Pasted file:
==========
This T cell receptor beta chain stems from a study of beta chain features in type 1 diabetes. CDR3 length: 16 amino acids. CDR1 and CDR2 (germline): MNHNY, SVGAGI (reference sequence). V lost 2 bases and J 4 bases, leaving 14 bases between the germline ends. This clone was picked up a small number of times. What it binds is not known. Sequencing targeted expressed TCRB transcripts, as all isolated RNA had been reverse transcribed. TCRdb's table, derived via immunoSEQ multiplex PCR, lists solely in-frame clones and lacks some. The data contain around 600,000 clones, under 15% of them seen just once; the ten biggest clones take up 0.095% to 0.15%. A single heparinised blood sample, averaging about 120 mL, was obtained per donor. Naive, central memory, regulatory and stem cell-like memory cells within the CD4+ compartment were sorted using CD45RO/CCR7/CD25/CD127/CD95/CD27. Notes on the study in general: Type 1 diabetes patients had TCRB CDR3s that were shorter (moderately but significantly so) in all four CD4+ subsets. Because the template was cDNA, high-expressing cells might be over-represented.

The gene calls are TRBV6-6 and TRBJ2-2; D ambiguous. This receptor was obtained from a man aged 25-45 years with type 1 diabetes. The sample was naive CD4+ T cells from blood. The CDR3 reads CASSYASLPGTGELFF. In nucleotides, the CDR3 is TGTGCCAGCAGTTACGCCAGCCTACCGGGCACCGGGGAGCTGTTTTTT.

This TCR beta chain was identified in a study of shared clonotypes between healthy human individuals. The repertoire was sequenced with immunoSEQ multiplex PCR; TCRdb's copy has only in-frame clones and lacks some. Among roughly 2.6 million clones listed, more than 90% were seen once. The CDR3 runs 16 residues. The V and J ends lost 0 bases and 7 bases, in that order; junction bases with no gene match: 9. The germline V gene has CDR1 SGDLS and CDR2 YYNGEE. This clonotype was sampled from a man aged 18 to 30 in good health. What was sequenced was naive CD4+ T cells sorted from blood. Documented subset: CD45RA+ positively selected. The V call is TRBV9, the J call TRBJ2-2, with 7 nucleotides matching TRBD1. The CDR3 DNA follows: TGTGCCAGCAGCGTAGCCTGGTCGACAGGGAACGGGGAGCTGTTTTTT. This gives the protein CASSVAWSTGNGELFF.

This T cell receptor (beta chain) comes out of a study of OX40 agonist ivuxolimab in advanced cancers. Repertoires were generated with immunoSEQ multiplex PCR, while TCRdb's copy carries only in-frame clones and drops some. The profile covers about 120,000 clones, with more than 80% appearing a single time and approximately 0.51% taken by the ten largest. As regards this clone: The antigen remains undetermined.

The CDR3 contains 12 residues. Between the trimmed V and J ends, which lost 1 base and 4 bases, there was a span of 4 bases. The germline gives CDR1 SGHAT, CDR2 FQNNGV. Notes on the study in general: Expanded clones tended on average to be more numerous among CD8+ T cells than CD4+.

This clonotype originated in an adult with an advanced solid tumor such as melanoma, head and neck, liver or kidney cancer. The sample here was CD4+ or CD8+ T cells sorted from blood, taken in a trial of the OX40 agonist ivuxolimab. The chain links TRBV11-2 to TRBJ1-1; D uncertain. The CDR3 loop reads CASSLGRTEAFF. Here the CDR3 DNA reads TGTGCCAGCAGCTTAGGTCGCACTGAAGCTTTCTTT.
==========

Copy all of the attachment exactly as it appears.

This T cell receptor beta chain stems from a study of beta chain features in type 1 diabetes. CDR3 length: 16 amino acids. CDR1 and CDR2 (germline): MNHNY, SVGAGI (reference sequence). V lost 2 bases and J 4 bases, leaving 14 bases between the germline ends. This clone was picked up a small number of times. What it binds is not known. Sequencing targeted expressed TCRB transcripts, as all isolated RNA had been reverse transcribed. TCRdb's table, derived via immunoSEQ multiplex PCR, lists solely in-frame clones and lacks some. The data contain around 600,000 clones, under 15% of them seen just once; the ten biggest clones take up 0.095% to 0.15%. A single heparinised blood sample, averaging about 120 mL, was obtained per donor. Naive, central memory, regulatory and stem cell-like memory cells within the CD4+ compartment were sorted using CD45RO/CCR7/CD25/CD127/CD95/CD27. Notes on the study in general: Type 1 diabetes patients had TCRB CDR3s that were shorter (moderately but significantly so) in all four CD4+ subsets. Because the template was cDNA, high-expressing cells might be over-represented.

The gene calls are TRBV6-6 and TRBJ2-2; D ambiguous. This receptor was obtained from a man aged 25-45 years with type 1 diabetes. The sample was naive CD4+ T cells from blood. The CDR3 reads CASSYASLPGTGELFF. In nucleotides, the CDR3 is TGTGCCAGCAGTTACGCCAGCCTACCGGGCACCGGGGAGCTGTTTTTT.

This TCR beta chain was identified in a study of shared clonotypes between healthy human individuals. The repertoire was sequenced with immunoSEQ multiplex PCR; TCRdb's copy has only in-frame clones and lacks some. Among roughly 2.6 million clones listed, more than 90% were seen once. The CDR3 runs 16 residues. The V and J ends lost 0 bases and 7 bases, in that order; junction bases with no gene match: 9. The germline V gene has CDR1 SGDLS and CDR2 YYNGEE. This clonotype was sampled from a man aged 18 to 30 in good health. What was sequenced was naive CD4+ T cells sorted from blood. Documented subset: CD45RA+ positively selected. The V call is TRBV9, the J call TRBJ2-2, with 7 nucleotides matching TRBD1. The CDR3 DNA follows: TGTGCCAGCAGCGTAGCCTGGTCGACAGGGAACGGGGAGCTGTTTTTT. This gives the protein CASSVAWSTGNGELFF.

This T cell receptor (beta chain) comes out of a study of OX40 agonist ivuxolimab in advanced cancers. Repertoires were generated with immunoSEQ multiplex PCR, while TCRdb's copy carries only in-frame clones and drops some. The profile covers about 120,000 clones, with more than 80% appearing a single time and approximately 0.51% taken by the ten largest. As regards this clone: The antigen remains undetermined.

The CDR3 contains 12 residues. Between the trimmed V and J ends, which lost 1 base and 4 bases, there was a span of 4 bases. The germline gives CDR1 SGHAT, CDR2 FQNNGV. Notes on the study in general: Expanded clones tended on average to be more numerous among CD8+ T cells than CD4+.

This clonotype originated in an adult with an advanced solid tumor such as melanoma, head and neck, liver or kidney cancer. The sample here was CD4+ or CD8+ T cells sorted from blood, taken in a trial of the OX40 agonist ivuxolimab. The chain links TRBV11-2 to TRBJ1-1; D uncertain. The CDR3 loop reads CASSLGRTEAFF. Here the CDR3 DNA reads TGTGCCAGCAGCTTAGGTCGCACTGAAGCTTTCTTT.